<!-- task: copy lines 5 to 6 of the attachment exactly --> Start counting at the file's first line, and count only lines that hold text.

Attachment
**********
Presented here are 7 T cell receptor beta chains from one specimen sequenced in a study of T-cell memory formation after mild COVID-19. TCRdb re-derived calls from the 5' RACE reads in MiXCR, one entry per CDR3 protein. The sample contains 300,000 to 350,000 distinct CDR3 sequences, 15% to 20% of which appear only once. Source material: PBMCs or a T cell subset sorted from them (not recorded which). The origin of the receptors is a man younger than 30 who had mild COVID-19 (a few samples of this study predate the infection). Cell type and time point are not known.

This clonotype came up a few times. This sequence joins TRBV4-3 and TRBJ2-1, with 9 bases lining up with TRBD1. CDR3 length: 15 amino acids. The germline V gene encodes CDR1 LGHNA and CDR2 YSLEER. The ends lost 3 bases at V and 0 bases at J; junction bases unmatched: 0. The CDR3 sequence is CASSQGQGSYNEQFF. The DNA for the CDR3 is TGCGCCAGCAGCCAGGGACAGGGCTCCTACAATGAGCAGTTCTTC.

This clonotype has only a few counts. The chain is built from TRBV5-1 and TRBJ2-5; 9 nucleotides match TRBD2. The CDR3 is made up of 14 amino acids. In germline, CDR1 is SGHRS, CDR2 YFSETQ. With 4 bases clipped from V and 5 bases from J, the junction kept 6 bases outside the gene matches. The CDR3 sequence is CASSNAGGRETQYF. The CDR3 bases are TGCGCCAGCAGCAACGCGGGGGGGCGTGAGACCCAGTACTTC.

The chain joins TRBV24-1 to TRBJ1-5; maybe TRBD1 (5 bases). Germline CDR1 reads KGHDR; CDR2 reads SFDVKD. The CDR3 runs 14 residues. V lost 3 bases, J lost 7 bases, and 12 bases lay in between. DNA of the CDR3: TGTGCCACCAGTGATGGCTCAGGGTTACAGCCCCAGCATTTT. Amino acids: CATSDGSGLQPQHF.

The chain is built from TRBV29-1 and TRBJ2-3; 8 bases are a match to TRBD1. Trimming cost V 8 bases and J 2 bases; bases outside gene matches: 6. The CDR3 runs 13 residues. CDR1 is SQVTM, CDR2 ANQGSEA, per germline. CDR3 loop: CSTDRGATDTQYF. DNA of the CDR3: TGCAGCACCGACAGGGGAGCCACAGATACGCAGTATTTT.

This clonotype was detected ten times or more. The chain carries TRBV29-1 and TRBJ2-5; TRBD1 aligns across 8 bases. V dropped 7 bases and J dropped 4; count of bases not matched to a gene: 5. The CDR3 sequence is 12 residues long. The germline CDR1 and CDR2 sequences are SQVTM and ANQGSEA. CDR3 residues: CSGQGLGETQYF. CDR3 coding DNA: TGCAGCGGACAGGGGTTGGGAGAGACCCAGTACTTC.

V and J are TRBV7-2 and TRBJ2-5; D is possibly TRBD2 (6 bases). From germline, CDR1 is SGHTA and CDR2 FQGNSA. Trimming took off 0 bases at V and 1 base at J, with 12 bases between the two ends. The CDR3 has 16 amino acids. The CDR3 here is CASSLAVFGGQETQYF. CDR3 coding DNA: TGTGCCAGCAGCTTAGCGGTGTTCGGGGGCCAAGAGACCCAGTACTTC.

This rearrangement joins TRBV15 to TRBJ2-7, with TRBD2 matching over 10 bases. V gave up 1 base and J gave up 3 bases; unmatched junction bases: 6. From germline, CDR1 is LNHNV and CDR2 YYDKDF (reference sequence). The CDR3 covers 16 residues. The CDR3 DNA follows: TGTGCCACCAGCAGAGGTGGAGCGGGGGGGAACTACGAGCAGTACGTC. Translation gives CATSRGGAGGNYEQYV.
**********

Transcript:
The chain is built from TRBV29-1 and TRBJ2-3; 8 bases are a match to TRBD1. Trimming cost V 8 bases and J 2 bases; bases outside gene matches: 6. The CDR3 runs 13 residues. CDR1 is SQVTM, CDR2 ANQGSEA, per germline. CDR3 loop: CSTDRGATDTQYF. DNA of the CDR3: TGCAGCACCGACAGGGGAGCCACAGATACGCAGTATTTT.

This clonotype was detected ten times or more. The chain carries TRBV29-1 and TRBJ2-5; TRBD1 aligns across 8 bases. V dropped 7 bases and J dropped 4; count of bases not matched to a gene: 5. The CDR3 sequence is 12 residues long. The germline CDR1 and CDR2 sequences are SQVTM and ANQGSEA. CDR3 residues: CSGQGLGETQYF. CDR3 coding DNA: TGCAGCGGACAGGGGTTGGGAGAGACCCAGTACTTC.